Bundlers have become the stars of 2008 campaign fundraising, the accounting for one-quarter of all money raised in the presidential race—up from 8% in 2000. Donors sought new inroads when soft money was restricted, and the gathering of donations has become “the chief source of abuse,” says Wall Street Journal's look at bundling’s rise and its inherent risk of fraud.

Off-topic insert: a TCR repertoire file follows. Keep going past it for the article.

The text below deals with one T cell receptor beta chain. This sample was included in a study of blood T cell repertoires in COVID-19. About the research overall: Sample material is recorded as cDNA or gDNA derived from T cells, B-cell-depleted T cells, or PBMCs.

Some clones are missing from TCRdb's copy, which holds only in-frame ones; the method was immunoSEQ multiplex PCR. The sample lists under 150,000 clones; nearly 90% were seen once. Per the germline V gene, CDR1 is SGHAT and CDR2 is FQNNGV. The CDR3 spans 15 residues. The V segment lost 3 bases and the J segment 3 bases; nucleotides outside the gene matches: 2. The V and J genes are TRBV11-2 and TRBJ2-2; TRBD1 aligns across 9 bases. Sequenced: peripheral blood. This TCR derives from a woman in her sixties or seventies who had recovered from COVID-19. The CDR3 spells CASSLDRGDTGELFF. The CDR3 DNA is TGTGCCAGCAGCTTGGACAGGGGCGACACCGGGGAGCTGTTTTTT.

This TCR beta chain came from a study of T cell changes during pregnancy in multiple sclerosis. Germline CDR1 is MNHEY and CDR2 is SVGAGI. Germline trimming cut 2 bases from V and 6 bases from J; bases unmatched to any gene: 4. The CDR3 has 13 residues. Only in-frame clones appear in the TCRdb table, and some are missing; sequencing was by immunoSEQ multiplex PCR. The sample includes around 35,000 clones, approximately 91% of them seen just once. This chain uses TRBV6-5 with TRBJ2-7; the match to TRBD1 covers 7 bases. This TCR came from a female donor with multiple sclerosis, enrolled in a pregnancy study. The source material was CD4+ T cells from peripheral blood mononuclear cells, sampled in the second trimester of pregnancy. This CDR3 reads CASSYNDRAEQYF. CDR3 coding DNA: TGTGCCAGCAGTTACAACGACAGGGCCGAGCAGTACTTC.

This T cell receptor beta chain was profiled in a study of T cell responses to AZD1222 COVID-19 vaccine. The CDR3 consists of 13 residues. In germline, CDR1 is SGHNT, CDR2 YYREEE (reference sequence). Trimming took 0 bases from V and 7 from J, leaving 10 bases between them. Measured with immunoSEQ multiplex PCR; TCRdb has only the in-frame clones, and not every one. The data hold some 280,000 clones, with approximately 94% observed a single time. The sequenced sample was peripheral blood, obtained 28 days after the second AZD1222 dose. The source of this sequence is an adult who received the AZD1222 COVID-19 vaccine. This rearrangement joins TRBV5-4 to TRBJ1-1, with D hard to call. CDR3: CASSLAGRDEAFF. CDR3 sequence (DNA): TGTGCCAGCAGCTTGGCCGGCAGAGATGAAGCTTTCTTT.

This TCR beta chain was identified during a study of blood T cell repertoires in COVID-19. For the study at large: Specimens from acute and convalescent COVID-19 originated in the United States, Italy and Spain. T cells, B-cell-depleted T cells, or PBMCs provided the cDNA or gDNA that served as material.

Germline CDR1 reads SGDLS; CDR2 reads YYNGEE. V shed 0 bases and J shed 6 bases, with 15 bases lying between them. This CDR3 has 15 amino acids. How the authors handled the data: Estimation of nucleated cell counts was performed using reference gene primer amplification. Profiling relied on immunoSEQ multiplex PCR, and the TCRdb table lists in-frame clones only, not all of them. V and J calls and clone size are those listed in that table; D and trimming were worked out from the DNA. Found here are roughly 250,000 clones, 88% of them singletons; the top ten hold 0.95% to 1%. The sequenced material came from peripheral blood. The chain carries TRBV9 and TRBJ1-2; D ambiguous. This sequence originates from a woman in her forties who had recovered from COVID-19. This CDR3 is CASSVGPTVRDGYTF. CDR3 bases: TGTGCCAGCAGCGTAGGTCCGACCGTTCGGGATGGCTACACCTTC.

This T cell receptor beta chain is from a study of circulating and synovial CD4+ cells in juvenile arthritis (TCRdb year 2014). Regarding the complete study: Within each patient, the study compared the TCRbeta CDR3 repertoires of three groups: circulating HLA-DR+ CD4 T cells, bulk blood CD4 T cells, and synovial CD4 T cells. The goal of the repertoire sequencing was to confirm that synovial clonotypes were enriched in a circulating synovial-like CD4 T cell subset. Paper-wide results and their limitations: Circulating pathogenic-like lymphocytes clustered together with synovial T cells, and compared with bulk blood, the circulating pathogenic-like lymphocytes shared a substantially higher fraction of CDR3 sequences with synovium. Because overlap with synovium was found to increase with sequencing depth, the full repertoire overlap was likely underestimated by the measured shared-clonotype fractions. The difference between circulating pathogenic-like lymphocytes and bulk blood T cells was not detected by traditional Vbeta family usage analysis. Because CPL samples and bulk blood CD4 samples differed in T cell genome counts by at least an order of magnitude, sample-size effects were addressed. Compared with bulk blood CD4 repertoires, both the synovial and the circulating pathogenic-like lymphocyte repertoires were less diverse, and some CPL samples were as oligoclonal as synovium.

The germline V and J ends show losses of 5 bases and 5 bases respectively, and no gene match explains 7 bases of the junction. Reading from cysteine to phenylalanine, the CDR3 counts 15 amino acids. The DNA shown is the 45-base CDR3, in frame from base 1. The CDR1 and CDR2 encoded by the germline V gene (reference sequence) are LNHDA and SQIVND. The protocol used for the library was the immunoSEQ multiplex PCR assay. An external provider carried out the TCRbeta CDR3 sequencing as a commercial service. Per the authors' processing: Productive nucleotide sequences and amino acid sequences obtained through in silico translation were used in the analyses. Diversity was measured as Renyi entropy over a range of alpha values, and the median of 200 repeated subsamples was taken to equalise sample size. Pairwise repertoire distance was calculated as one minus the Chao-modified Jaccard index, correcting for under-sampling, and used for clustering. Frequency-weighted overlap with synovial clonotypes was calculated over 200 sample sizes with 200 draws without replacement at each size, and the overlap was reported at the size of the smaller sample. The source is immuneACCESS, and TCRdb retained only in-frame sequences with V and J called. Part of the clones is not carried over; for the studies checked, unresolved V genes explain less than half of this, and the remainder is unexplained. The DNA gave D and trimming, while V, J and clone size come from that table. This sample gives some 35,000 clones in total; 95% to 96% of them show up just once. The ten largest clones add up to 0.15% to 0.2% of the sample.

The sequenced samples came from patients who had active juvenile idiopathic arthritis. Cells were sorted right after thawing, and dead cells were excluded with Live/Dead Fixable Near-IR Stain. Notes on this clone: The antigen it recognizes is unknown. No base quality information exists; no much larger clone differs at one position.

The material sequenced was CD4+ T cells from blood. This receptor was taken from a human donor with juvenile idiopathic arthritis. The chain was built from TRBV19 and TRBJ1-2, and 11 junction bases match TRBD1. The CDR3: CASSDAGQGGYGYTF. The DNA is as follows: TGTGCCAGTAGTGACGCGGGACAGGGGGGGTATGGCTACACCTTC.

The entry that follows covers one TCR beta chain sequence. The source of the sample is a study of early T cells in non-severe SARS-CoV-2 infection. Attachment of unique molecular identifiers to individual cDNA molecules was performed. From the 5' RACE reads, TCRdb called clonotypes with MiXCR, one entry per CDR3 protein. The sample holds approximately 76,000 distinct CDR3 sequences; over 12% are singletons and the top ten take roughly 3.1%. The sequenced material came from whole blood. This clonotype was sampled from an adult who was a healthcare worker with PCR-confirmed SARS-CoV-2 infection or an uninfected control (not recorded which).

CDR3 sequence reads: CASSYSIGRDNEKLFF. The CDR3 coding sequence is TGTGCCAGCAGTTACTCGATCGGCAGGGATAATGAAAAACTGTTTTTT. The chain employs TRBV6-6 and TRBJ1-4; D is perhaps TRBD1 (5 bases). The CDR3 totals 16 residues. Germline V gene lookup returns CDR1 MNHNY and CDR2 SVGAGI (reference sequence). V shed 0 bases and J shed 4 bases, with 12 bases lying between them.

The number of bundlers doubled this cycle, and candidates see the writing on the wall—offering access and prestige to those who can convince others to give. And givers are cutting corners: Several stand accused of illegally reimbursing others for donations. But abuse might be constitutional to campaigns, the Journal notes, as “well-intentioned” reform just serves to open new unethical doors.